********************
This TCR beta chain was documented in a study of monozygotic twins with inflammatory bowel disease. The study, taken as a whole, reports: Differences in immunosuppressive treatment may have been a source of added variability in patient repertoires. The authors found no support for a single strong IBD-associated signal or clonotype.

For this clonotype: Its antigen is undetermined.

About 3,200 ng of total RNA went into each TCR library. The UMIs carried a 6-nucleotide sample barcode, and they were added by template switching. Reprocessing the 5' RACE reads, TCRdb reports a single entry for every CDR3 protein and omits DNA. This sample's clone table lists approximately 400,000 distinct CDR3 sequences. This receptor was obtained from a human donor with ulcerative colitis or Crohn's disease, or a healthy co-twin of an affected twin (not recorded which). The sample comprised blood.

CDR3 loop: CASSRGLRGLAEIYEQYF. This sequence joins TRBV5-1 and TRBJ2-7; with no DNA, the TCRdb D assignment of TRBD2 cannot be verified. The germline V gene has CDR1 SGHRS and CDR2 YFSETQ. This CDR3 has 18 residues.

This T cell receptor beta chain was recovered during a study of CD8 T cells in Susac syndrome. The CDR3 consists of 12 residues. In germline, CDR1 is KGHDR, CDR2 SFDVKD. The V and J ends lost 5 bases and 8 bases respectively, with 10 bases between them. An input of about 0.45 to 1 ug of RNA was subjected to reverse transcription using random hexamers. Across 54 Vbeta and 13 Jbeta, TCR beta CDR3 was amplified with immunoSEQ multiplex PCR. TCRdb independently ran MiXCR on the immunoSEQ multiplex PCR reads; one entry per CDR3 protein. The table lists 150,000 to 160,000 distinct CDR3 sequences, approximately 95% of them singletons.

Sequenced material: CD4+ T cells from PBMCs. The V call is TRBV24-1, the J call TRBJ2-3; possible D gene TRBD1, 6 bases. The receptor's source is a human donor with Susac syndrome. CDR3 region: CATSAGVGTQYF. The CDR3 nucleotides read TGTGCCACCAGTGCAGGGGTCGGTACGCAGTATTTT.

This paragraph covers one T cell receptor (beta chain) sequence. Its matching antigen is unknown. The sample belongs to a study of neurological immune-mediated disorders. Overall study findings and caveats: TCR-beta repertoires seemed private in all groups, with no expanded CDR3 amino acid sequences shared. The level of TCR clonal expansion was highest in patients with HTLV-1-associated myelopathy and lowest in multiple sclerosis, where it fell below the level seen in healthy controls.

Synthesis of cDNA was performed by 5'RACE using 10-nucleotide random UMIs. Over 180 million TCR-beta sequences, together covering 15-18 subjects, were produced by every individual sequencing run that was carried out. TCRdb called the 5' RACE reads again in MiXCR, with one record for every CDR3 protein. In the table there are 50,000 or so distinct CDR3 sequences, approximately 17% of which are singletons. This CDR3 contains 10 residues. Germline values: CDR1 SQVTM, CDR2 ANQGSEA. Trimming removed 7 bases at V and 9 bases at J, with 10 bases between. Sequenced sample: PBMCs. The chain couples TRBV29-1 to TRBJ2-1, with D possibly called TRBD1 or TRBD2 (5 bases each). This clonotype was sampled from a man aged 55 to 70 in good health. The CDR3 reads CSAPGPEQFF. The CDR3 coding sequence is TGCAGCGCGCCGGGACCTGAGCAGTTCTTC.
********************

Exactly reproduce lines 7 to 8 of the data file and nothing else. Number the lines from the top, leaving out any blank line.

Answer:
This paragraph covers one T cell receptor (beta chain) sequence. Its matching antigen is unknown. The sample belongs to a study of neurological immune-mediated disorders. Overall study findings and caveats: TCR-beta repertoires seemed private in all groups, with no expanded CDR3 amino acid sequences shared. The level of TCR clonal expansion was highest in patients with HTLV-1-associated myelopathy and lowest in multiple sclerosis, where it fell below the level seen in healthy controls.

Synthesis of cDNA was performed by 5'RACE using 10-nucleotide random UMIs. Over 180 million TCR-beta sequences, together covering 15-18 subjects, were produced by every individual sequencing run that was carried out. TCRdb called the 5' RACE reads again in MiXCR, with one record for every CDR3 protein. In the table there are 50,000 or so distinct CDR3 sequences, approximately 17% of which are singletons. This CDR3 contains 10 residues. Germline values: CDR1 SQVTM, CDR2 ANQGSEA. Trimming removed 7 bases at V and 9 bases at J, with 10 bases between. Sequenced sample: PBMCs. The chain couples TRBV29-1 to TRBJ2-1, with D possibly called TRBD1 or TRBD2 (5 bases each). This clonotype was sampled from a man aged 55 to 70 in good health. The CDR3 reads CSAPGPEQFF. The CDR3 coding sequence is TGCAGCGCGCCGGGACCTGAGCAGTTCTTC.